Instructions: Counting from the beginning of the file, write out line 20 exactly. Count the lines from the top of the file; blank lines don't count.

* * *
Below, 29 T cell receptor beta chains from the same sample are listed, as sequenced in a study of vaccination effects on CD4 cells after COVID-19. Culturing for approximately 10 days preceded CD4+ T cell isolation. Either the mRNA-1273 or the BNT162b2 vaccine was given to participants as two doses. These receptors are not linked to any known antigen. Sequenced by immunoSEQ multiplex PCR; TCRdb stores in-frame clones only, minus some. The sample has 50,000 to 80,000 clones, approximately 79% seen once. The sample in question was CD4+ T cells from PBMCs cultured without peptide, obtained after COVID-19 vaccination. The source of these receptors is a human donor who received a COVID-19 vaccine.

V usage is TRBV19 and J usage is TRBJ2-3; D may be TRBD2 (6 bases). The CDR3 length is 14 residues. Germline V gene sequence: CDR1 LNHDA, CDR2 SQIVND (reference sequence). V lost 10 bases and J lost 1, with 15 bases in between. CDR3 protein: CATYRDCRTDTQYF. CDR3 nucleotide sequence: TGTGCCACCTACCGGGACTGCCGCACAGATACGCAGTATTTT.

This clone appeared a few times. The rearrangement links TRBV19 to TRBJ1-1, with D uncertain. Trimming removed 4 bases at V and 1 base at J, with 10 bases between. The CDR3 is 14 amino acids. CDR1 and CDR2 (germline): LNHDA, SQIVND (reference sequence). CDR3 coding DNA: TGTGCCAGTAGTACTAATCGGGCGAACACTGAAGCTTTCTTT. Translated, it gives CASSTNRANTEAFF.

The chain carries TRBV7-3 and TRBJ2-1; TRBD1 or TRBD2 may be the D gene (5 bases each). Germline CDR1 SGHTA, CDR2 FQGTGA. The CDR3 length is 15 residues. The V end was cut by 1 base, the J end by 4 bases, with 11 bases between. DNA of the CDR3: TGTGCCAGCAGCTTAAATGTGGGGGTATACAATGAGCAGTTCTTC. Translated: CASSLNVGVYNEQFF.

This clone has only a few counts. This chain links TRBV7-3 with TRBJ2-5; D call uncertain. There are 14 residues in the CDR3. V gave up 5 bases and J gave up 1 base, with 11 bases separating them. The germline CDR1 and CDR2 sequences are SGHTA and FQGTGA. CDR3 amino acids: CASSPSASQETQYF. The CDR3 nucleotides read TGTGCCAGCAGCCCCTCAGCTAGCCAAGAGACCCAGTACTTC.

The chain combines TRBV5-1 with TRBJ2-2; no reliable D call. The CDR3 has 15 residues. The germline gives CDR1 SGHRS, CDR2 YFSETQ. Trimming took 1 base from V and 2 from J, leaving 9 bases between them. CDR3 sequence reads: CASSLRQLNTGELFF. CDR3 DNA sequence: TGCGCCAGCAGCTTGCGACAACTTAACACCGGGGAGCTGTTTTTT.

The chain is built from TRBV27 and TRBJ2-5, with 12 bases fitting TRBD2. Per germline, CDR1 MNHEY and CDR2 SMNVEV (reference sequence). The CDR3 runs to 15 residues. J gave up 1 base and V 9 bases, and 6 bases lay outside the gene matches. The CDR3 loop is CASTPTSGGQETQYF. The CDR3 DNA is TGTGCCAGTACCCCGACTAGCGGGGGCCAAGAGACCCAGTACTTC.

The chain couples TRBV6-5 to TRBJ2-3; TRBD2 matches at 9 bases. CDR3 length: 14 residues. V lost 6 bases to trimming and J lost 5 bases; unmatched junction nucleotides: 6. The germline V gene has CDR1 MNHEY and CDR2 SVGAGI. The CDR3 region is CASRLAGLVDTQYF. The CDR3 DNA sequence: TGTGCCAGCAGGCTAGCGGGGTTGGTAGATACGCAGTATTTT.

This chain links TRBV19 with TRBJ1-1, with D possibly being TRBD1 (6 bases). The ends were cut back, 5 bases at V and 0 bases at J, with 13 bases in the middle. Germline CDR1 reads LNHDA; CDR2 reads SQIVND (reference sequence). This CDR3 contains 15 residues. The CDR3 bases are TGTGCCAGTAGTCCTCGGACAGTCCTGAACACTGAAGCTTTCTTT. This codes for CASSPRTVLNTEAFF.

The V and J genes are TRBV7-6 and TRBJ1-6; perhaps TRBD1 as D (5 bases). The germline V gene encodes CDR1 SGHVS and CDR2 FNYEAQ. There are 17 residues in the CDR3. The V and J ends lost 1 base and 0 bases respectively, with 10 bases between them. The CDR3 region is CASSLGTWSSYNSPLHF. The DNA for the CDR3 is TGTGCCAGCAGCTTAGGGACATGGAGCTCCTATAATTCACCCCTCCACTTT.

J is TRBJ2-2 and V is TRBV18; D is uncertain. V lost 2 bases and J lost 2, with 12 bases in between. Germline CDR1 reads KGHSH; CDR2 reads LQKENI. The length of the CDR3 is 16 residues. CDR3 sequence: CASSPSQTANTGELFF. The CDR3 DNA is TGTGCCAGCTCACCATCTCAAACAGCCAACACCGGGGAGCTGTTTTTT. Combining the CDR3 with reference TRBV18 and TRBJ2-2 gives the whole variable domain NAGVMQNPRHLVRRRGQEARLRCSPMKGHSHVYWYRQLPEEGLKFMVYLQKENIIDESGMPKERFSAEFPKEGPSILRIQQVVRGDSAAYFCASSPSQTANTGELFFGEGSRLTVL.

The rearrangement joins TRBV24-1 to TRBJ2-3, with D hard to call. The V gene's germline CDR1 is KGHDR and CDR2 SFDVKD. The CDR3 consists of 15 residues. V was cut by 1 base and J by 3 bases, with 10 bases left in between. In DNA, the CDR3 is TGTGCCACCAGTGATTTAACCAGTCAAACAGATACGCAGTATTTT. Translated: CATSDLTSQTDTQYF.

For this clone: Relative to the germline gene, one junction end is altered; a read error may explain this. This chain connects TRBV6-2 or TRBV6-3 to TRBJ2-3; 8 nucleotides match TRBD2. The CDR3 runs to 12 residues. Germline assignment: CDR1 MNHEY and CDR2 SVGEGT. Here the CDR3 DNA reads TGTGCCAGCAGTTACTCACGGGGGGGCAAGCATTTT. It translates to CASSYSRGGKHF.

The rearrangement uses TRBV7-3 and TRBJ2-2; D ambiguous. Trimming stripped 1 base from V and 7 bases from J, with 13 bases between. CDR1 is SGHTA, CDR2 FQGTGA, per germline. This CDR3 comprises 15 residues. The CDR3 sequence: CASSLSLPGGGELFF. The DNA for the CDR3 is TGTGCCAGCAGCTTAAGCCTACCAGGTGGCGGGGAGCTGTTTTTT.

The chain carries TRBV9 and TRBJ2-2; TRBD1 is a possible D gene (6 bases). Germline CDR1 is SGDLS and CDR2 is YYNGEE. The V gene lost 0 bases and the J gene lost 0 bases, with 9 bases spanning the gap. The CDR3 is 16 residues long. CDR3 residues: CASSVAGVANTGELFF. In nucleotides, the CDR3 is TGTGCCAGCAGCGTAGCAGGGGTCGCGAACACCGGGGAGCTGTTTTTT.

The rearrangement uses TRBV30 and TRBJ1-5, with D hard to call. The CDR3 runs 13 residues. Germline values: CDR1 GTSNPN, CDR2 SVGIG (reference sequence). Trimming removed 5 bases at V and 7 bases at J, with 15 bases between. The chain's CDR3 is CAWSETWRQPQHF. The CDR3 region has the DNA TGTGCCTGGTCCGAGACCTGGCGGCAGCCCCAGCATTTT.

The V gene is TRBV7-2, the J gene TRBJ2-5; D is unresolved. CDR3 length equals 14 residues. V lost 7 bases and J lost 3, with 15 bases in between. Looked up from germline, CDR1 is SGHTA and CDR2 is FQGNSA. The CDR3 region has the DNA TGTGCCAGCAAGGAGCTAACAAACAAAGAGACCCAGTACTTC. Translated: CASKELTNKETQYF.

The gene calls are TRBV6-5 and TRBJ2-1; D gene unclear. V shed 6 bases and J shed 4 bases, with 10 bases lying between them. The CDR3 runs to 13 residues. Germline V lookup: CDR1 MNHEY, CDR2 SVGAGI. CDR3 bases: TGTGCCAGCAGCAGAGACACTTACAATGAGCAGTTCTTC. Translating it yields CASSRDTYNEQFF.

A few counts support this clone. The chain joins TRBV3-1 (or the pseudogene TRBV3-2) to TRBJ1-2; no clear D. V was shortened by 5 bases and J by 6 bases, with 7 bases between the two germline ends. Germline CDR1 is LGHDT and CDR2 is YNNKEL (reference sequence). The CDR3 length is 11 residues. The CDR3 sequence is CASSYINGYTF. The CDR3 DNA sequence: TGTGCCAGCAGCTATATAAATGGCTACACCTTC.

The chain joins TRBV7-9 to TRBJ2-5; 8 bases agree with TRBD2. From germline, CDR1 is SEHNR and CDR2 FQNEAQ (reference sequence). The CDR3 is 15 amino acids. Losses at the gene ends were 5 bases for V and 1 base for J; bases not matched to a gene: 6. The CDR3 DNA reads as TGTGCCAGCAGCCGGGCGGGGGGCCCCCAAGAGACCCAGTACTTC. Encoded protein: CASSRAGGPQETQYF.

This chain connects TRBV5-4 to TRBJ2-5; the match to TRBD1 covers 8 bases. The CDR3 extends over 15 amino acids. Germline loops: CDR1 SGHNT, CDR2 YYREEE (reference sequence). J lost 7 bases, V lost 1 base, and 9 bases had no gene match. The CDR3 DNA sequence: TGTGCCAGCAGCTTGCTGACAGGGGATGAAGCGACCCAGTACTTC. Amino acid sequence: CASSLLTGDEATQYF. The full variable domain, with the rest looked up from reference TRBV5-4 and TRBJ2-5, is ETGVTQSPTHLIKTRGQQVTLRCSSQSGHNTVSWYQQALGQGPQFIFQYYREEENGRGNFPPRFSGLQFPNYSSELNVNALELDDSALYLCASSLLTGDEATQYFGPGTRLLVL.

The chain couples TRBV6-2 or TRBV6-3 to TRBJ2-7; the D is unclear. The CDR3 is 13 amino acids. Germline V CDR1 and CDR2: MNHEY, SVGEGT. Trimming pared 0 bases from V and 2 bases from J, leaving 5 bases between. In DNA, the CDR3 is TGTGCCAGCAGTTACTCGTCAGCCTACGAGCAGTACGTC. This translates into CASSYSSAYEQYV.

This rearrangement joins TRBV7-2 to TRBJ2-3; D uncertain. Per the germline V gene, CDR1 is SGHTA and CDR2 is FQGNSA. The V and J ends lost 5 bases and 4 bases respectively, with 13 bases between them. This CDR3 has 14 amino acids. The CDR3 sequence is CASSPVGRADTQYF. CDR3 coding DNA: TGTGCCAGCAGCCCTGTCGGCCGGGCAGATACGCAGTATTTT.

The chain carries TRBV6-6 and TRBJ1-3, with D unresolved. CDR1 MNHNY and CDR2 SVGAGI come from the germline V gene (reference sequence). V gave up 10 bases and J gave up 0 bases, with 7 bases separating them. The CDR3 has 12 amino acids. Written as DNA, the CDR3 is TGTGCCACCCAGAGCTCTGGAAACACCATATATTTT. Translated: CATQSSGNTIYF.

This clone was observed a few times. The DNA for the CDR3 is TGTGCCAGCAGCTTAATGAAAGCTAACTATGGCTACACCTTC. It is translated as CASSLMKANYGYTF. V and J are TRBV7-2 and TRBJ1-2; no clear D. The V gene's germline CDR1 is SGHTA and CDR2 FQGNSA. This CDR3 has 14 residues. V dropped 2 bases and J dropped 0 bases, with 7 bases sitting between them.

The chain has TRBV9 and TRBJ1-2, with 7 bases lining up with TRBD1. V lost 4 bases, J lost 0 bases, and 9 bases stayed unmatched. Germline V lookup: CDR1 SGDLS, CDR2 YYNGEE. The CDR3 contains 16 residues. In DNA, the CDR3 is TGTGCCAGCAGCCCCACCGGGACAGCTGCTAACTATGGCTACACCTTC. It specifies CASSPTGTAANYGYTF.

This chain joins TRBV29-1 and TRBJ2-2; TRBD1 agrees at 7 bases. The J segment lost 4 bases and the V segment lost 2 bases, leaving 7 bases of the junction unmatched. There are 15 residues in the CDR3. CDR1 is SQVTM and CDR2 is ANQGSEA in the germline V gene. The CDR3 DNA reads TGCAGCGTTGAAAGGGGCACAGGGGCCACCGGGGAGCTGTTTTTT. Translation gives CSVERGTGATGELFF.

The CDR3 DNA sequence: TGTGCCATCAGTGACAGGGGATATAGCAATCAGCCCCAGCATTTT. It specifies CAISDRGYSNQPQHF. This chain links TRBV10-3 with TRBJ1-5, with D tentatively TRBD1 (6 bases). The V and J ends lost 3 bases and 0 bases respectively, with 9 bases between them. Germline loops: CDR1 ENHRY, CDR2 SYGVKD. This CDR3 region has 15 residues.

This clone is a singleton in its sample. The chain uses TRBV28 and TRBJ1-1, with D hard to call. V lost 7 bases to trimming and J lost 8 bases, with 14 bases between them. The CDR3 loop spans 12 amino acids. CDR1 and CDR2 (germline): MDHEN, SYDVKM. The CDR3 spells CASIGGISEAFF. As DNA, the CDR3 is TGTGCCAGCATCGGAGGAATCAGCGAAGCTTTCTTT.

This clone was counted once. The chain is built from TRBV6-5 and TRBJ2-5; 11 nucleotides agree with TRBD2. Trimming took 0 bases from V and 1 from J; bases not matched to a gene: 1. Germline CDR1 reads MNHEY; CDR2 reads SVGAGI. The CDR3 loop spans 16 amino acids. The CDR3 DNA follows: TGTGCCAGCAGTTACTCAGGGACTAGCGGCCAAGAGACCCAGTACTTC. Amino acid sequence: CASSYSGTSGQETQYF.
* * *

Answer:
The chain joins TRBV7-9 to TRBJ2-5; 8 bases agree with TRBD2. From germline, CDR1 is SEHNR and CDR2 FQNEAQ (reference sequence). The CDR3 is 15 amino acids. Losses at the gene ends were 5 bases for V and 1 base for J; bases not matched to a gene: 6. The CDR3 DNA reads as TGTGCCAGCAGCCGGGCGGGGGGCCCCCAAGAGACCCAGTACTTC. Encoded protein: CASSRAGGPQETQYF.